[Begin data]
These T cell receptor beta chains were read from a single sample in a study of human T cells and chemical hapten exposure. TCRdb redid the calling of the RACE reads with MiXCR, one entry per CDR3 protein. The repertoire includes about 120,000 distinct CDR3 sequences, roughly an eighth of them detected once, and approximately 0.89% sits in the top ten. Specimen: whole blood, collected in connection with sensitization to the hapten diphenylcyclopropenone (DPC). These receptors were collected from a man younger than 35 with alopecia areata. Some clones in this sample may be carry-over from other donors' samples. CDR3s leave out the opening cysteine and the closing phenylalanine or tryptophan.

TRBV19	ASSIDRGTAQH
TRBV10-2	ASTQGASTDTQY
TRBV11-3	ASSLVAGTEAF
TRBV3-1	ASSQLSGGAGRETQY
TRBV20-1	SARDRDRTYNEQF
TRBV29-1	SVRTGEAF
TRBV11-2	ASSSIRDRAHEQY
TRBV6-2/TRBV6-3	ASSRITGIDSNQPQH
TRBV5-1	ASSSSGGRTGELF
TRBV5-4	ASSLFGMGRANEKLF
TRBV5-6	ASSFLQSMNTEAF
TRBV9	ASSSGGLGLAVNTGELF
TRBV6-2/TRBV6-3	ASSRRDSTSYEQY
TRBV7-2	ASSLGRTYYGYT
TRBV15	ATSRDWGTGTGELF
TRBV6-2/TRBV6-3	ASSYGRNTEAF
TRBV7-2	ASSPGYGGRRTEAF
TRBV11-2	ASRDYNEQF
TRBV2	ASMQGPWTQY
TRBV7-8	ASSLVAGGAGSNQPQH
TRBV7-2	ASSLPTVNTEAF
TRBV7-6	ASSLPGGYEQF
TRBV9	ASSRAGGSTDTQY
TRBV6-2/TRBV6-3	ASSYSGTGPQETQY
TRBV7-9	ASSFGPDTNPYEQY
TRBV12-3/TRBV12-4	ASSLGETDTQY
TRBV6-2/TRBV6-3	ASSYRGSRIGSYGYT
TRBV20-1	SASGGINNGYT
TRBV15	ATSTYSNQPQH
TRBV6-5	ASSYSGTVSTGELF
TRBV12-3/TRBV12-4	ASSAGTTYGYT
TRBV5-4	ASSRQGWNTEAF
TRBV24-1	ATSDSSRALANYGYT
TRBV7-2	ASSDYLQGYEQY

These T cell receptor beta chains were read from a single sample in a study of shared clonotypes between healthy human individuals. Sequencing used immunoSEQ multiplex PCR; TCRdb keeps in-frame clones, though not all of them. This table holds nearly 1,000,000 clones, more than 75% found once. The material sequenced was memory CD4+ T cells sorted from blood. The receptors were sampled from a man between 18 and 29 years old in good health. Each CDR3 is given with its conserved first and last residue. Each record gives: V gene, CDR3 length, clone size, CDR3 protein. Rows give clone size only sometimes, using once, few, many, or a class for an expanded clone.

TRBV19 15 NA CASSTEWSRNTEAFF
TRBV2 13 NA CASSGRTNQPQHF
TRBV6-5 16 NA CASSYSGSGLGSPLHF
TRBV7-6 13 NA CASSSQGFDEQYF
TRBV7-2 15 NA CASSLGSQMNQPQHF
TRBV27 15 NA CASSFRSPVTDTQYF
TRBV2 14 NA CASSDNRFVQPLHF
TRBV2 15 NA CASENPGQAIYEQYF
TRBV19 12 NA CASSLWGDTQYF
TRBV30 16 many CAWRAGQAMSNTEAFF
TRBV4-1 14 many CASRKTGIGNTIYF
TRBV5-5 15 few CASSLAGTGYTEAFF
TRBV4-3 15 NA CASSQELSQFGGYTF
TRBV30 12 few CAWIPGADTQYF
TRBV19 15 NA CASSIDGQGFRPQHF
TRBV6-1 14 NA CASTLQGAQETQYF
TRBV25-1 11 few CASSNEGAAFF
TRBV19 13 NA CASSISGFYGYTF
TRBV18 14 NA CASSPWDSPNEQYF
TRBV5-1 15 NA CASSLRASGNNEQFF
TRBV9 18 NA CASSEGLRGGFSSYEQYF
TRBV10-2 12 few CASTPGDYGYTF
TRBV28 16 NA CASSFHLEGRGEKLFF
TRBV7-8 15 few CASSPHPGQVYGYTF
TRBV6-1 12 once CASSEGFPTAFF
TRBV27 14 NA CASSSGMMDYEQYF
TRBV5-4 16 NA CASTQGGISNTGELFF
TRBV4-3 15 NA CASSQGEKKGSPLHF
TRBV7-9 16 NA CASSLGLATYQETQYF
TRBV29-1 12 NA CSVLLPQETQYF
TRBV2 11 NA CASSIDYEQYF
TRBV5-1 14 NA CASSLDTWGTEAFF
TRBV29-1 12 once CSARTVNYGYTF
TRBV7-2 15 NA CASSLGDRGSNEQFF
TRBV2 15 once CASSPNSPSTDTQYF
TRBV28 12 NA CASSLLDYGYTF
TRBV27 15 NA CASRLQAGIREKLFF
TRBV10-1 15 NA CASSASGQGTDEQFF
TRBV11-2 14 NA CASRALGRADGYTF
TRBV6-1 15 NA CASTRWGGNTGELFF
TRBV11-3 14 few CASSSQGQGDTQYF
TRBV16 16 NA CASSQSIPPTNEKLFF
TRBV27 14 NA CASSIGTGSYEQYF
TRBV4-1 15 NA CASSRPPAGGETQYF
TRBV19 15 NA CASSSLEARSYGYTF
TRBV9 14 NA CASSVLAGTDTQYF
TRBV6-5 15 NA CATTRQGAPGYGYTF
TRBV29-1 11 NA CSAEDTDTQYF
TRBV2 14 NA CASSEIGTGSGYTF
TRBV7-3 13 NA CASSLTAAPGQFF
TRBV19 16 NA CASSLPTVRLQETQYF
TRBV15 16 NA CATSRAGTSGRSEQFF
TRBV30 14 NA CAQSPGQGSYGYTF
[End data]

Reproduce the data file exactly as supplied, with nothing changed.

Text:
These T cell receptor beta chains were read from a single sample in a study of human T cells and chemical hapten exposure. TCRdb redid the calling of the RACE reads with MiXCR, one entry per CDR3 protein. The repertoire includes about 120,000 distinct CDR3 sequences, roughly an eighth of them detected once, and approximately 0.89% sits in the top ten. Specimen: whole blood, collected in connection with sensitization to the hapten diphenylcyclopropenone (DPC). These receptors were collected from a man younger than 35 with alopecia areata. Some clones in this sample may be carry-over from other donors' samples. CDR3s leave out the opening cysteine and the closing phenylalanine or tryptophan.

TRBV19	ASSIDRGTAQH
TRBV10-2	ASTQGASTDTQY
TRBV11-3	ASSLVAGTEAF
TRBV3-1	ASSQLSGGAGRETQY
TRBV20-1	SARDRDRTYNEQF
TRBV29-1	SVRTGEAF
TRBV11-2	ASSSIRDRAHEQY
TRBV6-2/TRBV6-3	ASSRITGIDSNQPQH
TRBV5-1	ASSSSGGRTGELF
TRBV5-4	ASSLFGMGRANEKLF
TRBV5-6	ASSFLQSMNTEAF
TRBV9	ASSSGGLGLAVNTGELF
TRBV6-2/TRBV6-3	ASSRRDSTSYEQY
TRBV7-2	ASSLGRTYYGYT
TRBV15	ATSRDWGTGTGELF
TRBV6-2/TRBV6-3	ASSYGRNTEAF
TRBV7-2	ASSPGYGGRRTEAF
TRBV11-2	ASRDYNEQF
TRBV2	ASMQGPWTQY
TRBV7-8	ASSLVAGGAGSNQPQH
TRBV7-2	ASSLPTVNTEAF
TRBV7-6	ASSLPGGYEQF
TRBV9	ASSRAGGSTDTQY
TRBV6-2/TRBV6-3	ASSYSGTGPQETQY
TRBV7-9	ASSFGPDTNPYEQY
TRBV12-3/TRBV12-4	ASSLGETDTQY
TRBV6-2/TRBV6-3	ASSYRGSRIGSYGYT
TRBV20-1	SASGGINNGYT
TRBV15	ATSTYSNQPQH
TRBV6-5	ASSYSGTVSTGELF
TRBV12-3/TRBV12-4	ASSAGTTYGYT
TRBV5-4	ASSRQGWNTEAF
TRBV24-1	ATSDSSRALANYGYT
TRBV7-2	ASSDYLQGYEQY

These T cell receptor beta chains were read from a single sample in a study of shared clonotypes between healthy human individuals. Sequencing used immunoSEQ multiplex PCR; TCRdb keeps in-frame clones, though not all of them. This table holds nearly 1,000,000 clones, more than 75% found once. The material sequenced was memory CD4+ T cells sorted from blood. The receptors were sampled from a man between 18 and 29 years old in good health. Each CDR3 is given with its conserved first and last residue. Each record gives: V gene, CDR3 length, clone size, CDR3 protein. Rows give clone size only sometimes, using once, few, many, or a class for an expanded clone.

TRBV19 15 NA CASSTEWSRNTEAFF
TRBV2 13 NA CASSGRTNQPQHF
TRBV6-5 16 NA CASSYSGSGLGSPLHF
TRBV7-6 13 NA CASSSQGFDEQYF
TRBV7-2 15 NA CASSLGSQMNQPQHF
TRBV27 15 NA CASSFRSPVTDTQYF
TRBV2 14 NA CASSDNRFVQPLHF
TRBV2 15 NA CASENPGQAIYEQYF
TRBV19 12 NA CASSLWGDTQYF
TRBV30 16 many CAWRAGQAMSNTEAFF
TRBV4-1 14 many CASRKTGIGNTIYF
TRBV5-5 15 few CASSLAGTGYTEAFF
TRBV4-3 15 NA CASSQELSQFGGYTF
TRBV30 12 few CAWIPGADTQYF
TRBV19 15 NA CASSIDGQGFRPQHF
TRBV6-1 14 NA CASTLQGAQETQYF
TRBV25-1 11 few CASSNEGAAFF
TRBV19 13 NA CASSISGFYGYTF
TRBV18 14 NA CASSPWDSPNEQYF
TRBV5-1 15 NA CASSLRASGNNEQFF
TRBV9 18 NA CASSEGLRGGFSSYEQYF
TRBV10-2 12 few CASTPGDYGYTF
TRBV28 16 NA CASSFHLEGRGEKLFF
TRBV7-8 15 few CASSPHPGQVYGYTF
TRBV6-1 12 once CASSEGFPTAFF
TRBV27 14 NA CASSSGMMDYEQYF
TRBV5-4 16 NA CASTQGGISNTGELFF
TRBV4-3 15 NA CASSQGEKKGSPLHF
TRBV7-9 16 NA CASSLGLATYQETQYF
TRBV29-1 12 NA CSVLLPQETQYF
TRBV2 11 NA CASSIDYEQYF
TRBV5-1 14 NA CASSLDTWGTEAFF
TRBV29-1 12 once CSARTVNYGYTF
TRBV7-2 15 NA CASSLGDRGSNEQFF
TRBV2 15 once CASSPNSPSTDTQYF
TRBV28 12 NA CASSLLDYGYTF
TRBV27 15 NA CASRLQAGIREKLFF
TRBV10-1 15 NA CASSASGQGTDEQFF
TRBV11-2 14 NA CASRALGRADGYTF
TRBV6-1 15 NA CASTRWGGNTGELFF
TRBV11-3 14 few CASSSQGQGDTQYF
TRBV16 16 NA CASSQSIPPTNEKLFF
TRBV27 14 NA CASSIGTGSYEQYF
TRBV4-1 15 NA CASSRPPAGGETQYF
TRBV19 15 NA CASSSLEARSYGYTF
TRBV9 14 NA CASSVLAGTDTQYF
TRBV6-5 15 NA CATTRQGAPGYGYTF
TRBV29-1 11 NA CSAEDTDTQYF
TRBV2 14 NA CASSEIGTGSGYTF
TRBV7-3 13 NA CASSLTAAPGQFF
TRBV19 16 NA CASSLPTVRLQETQYF
TRBV15 16 NA CATSRAGTSGRSEQFF
TRBV30 14 NA CAQSPGQGSYGYTF